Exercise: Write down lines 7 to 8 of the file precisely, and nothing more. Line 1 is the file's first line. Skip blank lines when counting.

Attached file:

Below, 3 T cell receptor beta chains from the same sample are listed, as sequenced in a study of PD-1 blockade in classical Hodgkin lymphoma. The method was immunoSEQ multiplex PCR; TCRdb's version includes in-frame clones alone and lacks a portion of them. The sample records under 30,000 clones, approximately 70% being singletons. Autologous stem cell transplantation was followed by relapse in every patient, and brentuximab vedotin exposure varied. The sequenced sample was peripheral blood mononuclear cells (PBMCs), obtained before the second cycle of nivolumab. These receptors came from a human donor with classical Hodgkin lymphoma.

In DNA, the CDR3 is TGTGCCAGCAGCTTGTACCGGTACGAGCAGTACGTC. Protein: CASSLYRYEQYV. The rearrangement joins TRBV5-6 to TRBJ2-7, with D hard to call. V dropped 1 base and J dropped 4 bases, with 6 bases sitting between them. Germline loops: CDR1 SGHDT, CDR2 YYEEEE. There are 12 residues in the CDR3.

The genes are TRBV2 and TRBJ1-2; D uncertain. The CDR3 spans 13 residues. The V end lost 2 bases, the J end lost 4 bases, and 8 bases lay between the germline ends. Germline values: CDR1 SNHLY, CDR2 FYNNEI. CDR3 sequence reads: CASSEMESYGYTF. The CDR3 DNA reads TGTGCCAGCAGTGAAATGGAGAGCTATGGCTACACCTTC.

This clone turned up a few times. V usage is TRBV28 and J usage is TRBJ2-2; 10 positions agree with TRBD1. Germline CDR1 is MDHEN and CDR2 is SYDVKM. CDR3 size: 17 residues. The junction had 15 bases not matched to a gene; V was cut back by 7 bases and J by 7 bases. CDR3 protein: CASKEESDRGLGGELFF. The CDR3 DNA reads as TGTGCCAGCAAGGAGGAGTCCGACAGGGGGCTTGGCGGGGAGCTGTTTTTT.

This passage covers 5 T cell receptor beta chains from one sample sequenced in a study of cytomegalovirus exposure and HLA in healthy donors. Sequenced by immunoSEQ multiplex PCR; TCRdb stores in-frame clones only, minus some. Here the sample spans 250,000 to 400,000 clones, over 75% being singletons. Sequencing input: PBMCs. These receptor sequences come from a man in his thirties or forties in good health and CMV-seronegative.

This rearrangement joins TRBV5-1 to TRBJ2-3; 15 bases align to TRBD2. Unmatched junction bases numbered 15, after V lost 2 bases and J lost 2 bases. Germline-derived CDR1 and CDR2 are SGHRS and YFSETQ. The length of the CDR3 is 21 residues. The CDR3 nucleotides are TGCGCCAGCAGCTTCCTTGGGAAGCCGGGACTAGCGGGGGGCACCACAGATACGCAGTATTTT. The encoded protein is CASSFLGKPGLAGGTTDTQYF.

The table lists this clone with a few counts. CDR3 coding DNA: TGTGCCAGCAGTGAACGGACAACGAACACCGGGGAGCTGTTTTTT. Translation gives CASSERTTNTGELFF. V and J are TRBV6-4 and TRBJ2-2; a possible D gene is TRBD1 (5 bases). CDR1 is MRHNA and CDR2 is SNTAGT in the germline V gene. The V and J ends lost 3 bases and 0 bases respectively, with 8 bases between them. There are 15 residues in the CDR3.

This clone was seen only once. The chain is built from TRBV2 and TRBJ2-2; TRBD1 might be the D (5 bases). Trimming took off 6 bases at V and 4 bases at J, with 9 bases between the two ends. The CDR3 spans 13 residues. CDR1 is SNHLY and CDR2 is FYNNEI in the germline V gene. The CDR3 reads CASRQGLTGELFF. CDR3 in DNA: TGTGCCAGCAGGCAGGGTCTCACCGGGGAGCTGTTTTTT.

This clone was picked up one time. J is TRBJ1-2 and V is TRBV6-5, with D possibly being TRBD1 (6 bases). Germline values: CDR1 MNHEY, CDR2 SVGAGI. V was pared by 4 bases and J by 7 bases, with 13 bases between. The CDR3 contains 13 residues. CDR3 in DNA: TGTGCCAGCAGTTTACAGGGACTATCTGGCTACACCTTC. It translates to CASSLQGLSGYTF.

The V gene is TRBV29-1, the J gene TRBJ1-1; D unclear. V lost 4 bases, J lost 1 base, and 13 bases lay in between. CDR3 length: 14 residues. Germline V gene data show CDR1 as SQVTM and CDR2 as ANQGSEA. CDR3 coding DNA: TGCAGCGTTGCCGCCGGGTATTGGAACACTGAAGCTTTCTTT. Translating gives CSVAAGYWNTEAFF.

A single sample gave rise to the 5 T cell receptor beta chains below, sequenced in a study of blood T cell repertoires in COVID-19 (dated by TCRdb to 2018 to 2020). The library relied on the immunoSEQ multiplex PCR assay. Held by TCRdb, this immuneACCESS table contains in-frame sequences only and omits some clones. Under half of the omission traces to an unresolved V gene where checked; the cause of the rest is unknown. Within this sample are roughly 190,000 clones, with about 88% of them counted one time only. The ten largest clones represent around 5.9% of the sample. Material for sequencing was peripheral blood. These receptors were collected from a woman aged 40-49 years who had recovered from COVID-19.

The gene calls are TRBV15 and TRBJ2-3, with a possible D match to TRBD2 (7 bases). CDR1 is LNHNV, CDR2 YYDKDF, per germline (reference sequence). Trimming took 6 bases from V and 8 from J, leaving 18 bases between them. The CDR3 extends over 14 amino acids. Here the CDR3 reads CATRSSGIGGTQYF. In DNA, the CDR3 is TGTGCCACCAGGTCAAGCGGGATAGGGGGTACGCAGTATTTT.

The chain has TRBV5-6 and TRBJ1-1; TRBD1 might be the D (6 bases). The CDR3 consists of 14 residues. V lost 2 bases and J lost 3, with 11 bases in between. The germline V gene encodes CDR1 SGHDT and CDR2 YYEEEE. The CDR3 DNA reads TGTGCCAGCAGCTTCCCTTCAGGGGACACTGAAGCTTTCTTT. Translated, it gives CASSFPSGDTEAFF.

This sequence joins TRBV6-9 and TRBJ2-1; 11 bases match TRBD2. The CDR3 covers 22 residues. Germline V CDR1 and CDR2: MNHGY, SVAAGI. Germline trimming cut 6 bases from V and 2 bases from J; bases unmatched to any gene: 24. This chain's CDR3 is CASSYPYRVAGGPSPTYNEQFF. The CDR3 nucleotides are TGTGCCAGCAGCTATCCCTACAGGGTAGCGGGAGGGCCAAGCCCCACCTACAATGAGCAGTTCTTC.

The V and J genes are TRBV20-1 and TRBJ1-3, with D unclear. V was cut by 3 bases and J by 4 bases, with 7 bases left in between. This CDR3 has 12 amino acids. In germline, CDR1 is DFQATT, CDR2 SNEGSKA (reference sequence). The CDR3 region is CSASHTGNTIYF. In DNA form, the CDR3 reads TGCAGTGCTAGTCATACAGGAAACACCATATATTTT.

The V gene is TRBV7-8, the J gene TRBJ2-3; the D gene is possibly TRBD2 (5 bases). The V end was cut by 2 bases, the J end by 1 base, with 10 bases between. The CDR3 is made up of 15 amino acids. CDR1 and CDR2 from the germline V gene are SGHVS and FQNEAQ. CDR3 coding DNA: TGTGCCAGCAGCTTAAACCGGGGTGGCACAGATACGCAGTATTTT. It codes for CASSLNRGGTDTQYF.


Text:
The table lists this clone with a few counts. CDR3 coding DNA: TGTGCCAGCAGTGAACGGACAACGAACACCGGGGAGCTGTTTTTT. Translation gives CASSERTTNTGELFF. V and J are TRBV6-4 and TRBJ2-2; a possible D gene is TRBD1 (5 bases). CDR1 is MRHNA and CDR2 is SNTAGT in the germline V gene. The V and J ends lost 3 bases and 0 bases respectively, with 8 bases between them. There are 15 residues in the CDR3.

This clone was seen only once. The chain is built from TRBV2 and TRBJ2-2; TRBD1 might be the D (5 bases). Trimming took off 6 bases at V and 4 bases at J, with 9 bases between the two ends. The CDR3 spans 13 residues. CDR1 is SNHLY and CDR2 is FYNNEI in the germline V gene. The CDR3 reads CASRQGLTGELFF. CDR3 in DNA: TGTGCCAGCAGGCAGGGTCTCACCGGGGAGCTGTTTTTT.